I don't know how to say this delicately but Mr. Moehringer is -- um -- not being honest. First, all visitors to this city are not illiterate dopes. People do read here and, most important to me, they do write here.
Clearly, Moehringer didn't leave his apartment except to go to The Strip -- in fact, to seemingly every strip club on The Strip. If he interviewed his subject in Agassi's suburban home he'd have had to see the lovely communities outside the entertainment corridor. But, apparently, "seeing" isn't noticing or, even, acknowledging.
He missed the Vegas Valley Book Festival which, this year, celebrated its 10th anniversary with authors, workshops, readings and all sorts of stuff to please the book lover. Authors TC Boyle and Dennis Lehane keynoted the event. There's a very active Las Vegas Writers Group and the Writers of Southern Nevada. But, to find them, he'd have had to leave his home.
Moehringer makes light of some of the things many newcomers (myself included) have also seen as humorous. Gambling in the grocery store? Well, I felt that, if I believed in hell, I'd die and go right there the first time I slipped a five in the Albertson's video poker machine. Nevada's incumbent governor? An embarrassment. The self-titled "Happiest Mayor In the Universe?" I like him. Moehringer writes about a local endoscopy clinic that reused allegedly sterile supplies and infected people with AIDS and hepatitis? Horrible.....but, sadly, this can happen anywhere, not just in Las Vegas as is the clear implication of Moehringer's article.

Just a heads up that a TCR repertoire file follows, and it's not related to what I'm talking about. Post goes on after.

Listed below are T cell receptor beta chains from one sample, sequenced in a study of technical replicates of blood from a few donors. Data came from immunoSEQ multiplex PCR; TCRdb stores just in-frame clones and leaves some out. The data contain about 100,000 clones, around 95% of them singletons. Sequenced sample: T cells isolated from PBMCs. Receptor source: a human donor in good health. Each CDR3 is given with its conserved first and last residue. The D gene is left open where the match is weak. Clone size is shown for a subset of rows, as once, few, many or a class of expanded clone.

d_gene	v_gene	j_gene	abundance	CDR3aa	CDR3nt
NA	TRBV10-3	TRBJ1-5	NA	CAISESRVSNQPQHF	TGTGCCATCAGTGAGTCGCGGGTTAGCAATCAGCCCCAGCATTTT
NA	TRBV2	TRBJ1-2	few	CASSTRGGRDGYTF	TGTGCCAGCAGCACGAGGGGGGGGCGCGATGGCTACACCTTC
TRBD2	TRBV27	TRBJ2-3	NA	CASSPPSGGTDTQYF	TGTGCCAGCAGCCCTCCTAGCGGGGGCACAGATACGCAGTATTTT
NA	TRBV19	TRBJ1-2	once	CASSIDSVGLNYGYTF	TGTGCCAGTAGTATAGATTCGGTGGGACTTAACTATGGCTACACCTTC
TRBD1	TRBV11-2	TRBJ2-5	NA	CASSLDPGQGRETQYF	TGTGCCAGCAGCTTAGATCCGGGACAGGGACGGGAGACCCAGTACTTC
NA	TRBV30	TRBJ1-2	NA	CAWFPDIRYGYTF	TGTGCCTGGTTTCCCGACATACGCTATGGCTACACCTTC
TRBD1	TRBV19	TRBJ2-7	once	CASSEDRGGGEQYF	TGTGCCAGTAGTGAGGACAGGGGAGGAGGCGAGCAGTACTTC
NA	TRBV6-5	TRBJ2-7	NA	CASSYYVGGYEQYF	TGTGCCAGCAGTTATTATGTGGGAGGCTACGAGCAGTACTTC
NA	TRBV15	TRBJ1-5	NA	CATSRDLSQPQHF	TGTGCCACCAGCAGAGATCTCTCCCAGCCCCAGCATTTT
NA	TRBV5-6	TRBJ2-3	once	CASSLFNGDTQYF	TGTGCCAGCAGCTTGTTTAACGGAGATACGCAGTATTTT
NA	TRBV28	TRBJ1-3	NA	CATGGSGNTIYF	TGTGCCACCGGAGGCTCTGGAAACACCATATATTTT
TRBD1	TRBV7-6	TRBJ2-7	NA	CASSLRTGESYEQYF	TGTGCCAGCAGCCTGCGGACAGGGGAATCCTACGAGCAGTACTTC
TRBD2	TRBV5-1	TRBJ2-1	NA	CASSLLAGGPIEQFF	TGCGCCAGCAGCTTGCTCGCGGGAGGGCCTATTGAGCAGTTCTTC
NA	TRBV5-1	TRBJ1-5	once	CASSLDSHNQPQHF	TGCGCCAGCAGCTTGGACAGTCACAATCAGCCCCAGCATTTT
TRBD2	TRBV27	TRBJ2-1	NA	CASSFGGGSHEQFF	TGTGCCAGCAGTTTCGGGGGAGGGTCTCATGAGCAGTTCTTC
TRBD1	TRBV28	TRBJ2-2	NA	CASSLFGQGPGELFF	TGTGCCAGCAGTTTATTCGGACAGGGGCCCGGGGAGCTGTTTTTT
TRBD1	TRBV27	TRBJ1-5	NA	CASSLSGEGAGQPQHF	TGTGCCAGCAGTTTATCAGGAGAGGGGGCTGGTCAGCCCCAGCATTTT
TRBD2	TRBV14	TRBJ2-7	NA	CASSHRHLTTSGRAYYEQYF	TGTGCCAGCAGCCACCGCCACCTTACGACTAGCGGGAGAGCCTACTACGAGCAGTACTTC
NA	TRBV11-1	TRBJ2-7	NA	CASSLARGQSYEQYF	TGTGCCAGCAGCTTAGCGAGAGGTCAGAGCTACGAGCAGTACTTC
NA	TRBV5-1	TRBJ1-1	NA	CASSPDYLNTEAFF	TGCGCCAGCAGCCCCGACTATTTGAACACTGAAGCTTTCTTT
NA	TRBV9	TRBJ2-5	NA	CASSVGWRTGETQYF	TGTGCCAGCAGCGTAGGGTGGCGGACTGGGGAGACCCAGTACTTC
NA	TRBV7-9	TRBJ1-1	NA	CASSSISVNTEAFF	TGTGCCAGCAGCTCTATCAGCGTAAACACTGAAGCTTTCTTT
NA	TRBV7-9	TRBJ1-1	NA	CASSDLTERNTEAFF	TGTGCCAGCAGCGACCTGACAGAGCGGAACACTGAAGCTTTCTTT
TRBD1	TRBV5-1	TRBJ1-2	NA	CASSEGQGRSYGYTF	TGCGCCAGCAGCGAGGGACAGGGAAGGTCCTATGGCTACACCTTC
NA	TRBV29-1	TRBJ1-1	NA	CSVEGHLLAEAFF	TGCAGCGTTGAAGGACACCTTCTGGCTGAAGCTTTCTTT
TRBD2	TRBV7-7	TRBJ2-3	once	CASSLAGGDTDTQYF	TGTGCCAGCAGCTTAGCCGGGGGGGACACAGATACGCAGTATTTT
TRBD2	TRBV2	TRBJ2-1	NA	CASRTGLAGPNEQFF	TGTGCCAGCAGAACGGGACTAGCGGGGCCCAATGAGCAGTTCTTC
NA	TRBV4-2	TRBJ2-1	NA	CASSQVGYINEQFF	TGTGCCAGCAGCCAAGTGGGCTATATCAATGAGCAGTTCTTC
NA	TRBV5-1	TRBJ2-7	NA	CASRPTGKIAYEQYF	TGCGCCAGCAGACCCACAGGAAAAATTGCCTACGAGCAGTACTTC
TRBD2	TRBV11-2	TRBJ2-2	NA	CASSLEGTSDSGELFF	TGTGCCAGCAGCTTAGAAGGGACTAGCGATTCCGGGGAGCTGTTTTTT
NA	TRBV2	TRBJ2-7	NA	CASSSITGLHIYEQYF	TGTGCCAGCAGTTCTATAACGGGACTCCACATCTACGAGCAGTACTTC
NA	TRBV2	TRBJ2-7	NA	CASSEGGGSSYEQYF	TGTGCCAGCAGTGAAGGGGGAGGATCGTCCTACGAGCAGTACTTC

In the end, Moehringer writes how he'll miss Las Vegas " I'll miss the whole seamy, seedy, icky, apocalyptic tawdriness of it all." And it's true. Las Vegas is seamy, seedy and icky. At least, some places are. Lots of places are like that....or, at least, in part. Remember the pre-Guiliani 42nd Street that was seedier than just about anything in Las Vegas? But it had a certain character and fit into the whole of Manhattan. The problem with Moehringer is that he went for the easy shot, the low blow. He didn't bother to look at the entire city of Las Vegas or to understand it. Many of the almost 70 comments on the magazine's website expressed the belief that he was intolerant and narrow-minded.
He levies the final insult to the city at the end of his article, "You have to be grateful in Vegas. It's the great lesson of the city, the thing I'm taking with me as a souvenir. If you can live in Vegas, or visit Vegas, and leave in one piece, still loving it and somehow laughing about it, you should spend at least part of your last night in town doing something that will serve you well no matter where you go next: thank your lucky stars."
I do thank my lucky stars. I have a good time here. I've gotten to know the tourist areas and the communities here. I've learned about the charitable people, the good people. And I've learned to cherish those things that make my city unique -- like The Strip, the history, the characters our city attracts. It is one of my favorite places in the world. And, for the record, since I do come from West Egg, I am familiar with the place from whence Moehringer comes. And, somewhere on his journey from there to here, he seems to have lost all perspective.